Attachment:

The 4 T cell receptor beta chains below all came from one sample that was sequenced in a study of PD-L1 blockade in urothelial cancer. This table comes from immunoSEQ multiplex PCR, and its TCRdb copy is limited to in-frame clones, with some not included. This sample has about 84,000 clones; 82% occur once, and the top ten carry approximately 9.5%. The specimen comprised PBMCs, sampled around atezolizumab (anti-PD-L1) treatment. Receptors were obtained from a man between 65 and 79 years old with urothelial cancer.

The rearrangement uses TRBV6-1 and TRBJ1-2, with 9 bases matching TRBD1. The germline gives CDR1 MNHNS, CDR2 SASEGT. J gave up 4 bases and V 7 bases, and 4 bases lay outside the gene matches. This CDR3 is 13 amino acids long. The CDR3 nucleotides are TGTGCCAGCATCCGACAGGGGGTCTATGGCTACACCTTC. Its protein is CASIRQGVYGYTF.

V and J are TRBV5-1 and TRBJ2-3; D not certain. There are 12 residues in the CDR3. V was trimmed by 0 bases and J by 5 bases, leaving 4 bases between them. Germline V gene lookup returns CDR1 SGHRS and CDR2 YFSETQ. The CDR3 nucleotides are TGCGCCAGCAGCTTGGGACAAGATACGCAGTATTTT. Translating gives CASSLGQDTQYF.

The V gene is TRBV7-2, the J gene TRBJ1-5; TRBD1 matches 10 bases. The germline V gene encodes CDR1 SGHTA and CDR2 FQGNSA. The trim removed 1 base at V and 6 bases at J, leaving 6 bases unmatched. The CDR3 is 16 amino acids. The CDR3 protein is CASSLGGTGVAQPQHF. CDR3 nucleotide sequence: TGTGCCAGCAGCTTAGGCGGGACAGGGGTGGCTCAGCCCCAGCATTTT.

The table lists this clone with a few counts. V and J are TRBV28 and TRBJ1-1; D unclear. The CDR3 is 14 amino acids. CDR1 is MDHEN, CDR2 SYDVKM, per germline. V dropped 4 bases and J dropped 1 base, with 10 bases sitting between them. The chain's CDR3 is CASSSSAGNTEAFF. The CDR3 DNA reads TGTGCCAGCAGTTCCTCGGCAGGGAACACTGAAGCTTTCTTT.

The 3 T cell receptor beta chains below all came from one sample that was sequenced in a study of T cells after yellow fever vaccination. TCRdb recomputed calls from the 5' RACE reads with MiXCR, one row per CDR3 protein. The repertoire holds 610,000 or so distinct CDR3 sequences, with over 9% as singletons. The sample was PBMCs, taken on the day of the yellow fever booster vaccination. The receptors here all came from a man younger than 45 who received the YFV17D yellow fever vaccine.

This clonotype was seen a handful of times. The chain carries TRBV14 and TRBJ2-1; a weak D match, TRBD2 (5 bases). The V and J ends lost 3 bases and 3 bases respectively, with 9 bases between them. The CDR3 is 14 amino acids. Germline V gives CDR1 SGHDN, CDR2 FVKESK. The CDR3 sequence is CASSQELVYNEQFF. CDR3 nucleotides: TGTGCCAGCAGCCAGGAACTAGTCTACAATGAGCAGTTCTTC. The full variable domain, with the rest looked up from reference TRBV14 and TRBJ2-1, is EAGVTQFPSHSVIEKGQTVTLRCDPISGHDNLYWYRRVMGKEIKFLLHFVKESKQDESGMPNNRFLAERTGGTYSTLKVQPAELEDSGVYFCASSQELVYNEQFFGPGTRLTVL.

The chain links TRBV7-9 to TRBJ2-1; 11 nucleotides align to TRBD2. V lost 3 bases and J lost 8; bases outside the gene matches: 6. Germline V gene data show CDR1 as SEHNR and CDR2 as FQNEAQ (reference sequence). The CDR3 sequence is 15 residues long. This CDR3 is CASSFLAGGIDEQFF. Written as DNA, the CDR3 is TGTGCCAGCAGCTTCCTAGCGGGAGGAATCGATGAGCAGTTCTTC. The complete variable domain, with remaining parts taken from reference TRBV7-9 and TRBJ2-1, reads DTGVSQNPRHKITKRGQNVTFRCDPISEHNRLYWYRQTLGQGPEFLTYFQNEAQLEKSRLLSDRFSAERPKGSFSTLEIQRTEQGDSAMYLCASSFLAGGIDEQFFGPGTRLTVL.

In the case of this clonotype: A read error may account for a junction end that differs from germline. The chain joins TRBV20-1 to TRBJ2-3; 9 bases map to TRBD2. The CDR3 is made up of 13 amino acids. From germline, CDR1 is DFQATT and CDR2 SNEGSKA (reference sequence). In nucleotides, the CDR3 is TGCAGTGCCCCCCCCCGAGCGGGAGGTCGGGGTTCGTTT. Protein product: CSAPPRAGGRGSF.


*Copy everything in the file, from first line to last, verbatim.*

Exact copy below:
The 4 T cell receptor beta chains below all came from one sample that was sequenced in a study of PD-L1 blockade in urothelial cancer. This table comes from immunoSEQ multiplex PCR, and its TCRdb copy is limited to in-frame clones, with some not included. This sample has about 84,000 clones; 82% occur once, and the top ten carry approximately 9.5%. The specimen comprised PBMCs, sampled around atezolizumab (anti-PD-L1) treatment. Receptors were obtained from a man between 65 and 79 years old with urothelial cancer.

The rearrangement uses TRBV6-1 and TRBJ1-2, with 9 bases matching TRBD1. The germline gives CDR1 MNHNS, CDR2 SASEGT. J gave up 4 bases and V 7 bases, and 4 bases lay outside the gene matches. This CDR3 is 13 amino acids long. The CDR3 nucleotides are TGTGCCAGCATCCGACAGGGGGTCTATGGCTACACCTTC. Its protein is CASIRQGVYGYTF.

V and J are TRBV5-1 and TRBJ2-3; D not certain. There are 12 residues in the CDR3. V was trimmed by 0 bases and J by 5 bases, leaving 4 bases between them. Germline V gene lookup returns CDR1 SGHRS and CDR2 YFSETQ. The CDR3 nucleotides are TGCGCCAGCAGCTTGGGACAAGATACGCAGTATTTT. Translating gives CASSLGQDTQYF.

The V gene is TRBV7-2, the J gene TRBJ1-5; TRBD1 matches 10 bases. The germline V gene encodes CDR1 SGHTA and CDR2 FQGNSA. The trim removed 1 base at V and 6 bases at J, leaving 6 bases unmatched. The CDR3 is 16 amino acids. The CDR3 protein is CASSLGGTGVAQPQHF. CDR3 nucleotide sequence: TGTGCCAGCAGCTTAGGCGGGACAGGGGTGGCTCAGCCCCAGCATTTT.

The table lists this clone with a few counts. V and J are TRBV28 and TRBJ1-1; D unclear. The CDR3 is 14 amino acids. CDR1 is MDHEN, CDR2 SYDVKM, per germline. V dropped 4 bases and J dropped 1 base, with 10 bases sitting between them. The chain's CDR3 is CASSSSAGNTEAFF. The CDR3 DNA reads TGTGCCAGCAGTTCCTCGGCAGGGAACACTGAAGCTTTCTTT.

The 3 T cell receptor beta chains below all came from one sample that was sequenced in a study of T cells after yellow fever vaccination. TCRdb recomputed calls from the 5' RACE reads with MiXCR, one row per CDR3 protein. The repertoire holds 610,000 or so distinct CDR3 sequences, with over 9% as singletons. The sample was PBMCs, taken on the day of the yellow fever booster vaccination. The receptors here all came from a man younger than 45 who received the YFV17D yellow fever vaccine.

This clonotype was seen a handful of times. The chain carries TRBV14 and TRBJ2-1; a weak D match, TRBD2 (5 bases). The V and J ends lost 3 bases and 3 bases respectively, with 9 bases between them. The CDR3 is 14 amino acids. Germline V gives CDR1 SGHDN, CDR2 FVKESK. The CDR3 sequence is CASSQELVYNEQFF. CDR3 nucleotides: TGTGCCAGCAGCCAGGAACTAGTCTACAATGAGCAGTTCTTC. The full variable domain, with the rest looked up from reference TRBV14 and TRBJ2-1, is EAGVTQFPSHSVIEKGQTVTLRCDPISGHDNLYWYRRVMGKEIKFLLHFVKESKQDESGMPNNRFLAERTGGTYSTLKVQPAELEDSGVYFCASSQELVYNEQFFGPGTRLTVL.

The chain links TRBV7-9 to TRBJ2-1; 11 nucleotides align to TRBD2. V lost 3 bases and J lost 8; bases outside the gene matches: 6. Germline V gene data show CDR1 as SEHNR and CDR2 as FQNEAQ (reference sequence). The CDR3 sequence is 15 residues long. This CDR3 is CASSFLAGGIDEQFF. Written as DNA, the CDR3 is TGTGCCAGCAGCTTCCTAGCGGGAGGAATCGATGAGCAGTTCTTC. The complete variable domain, with remaining parts taken from reference TRBV7-9 and TRBJ2-1, reads DTGVSQNPRHKITKRGQNVTFRCDPISEHNRLYWYRQTLGQGPEFLTYFQNEAQLEKSRLLSDRFSAERPKGSFSTLEIQRTEQGDSAMYLCASSFLAGGIDEQFFGPGTRLTVL.

In the case of this clonotype: A read error may account for a junction end that differs from germline. The chain joins TRBV20-1 to TRBJ2-3; 9 bases map to TRBD2. The CDR3 is made up of 13 amino acids. From germline, CDR1 is DFQATT and CDR2 SNEGSKA (reference sequence). In nucleotides, the CDR3 is TGCAGTGCCCCCCCCCGAGCGGGAGGTCGGGGTTCGTTT. Protein product: CSAPPRAGGRGSF.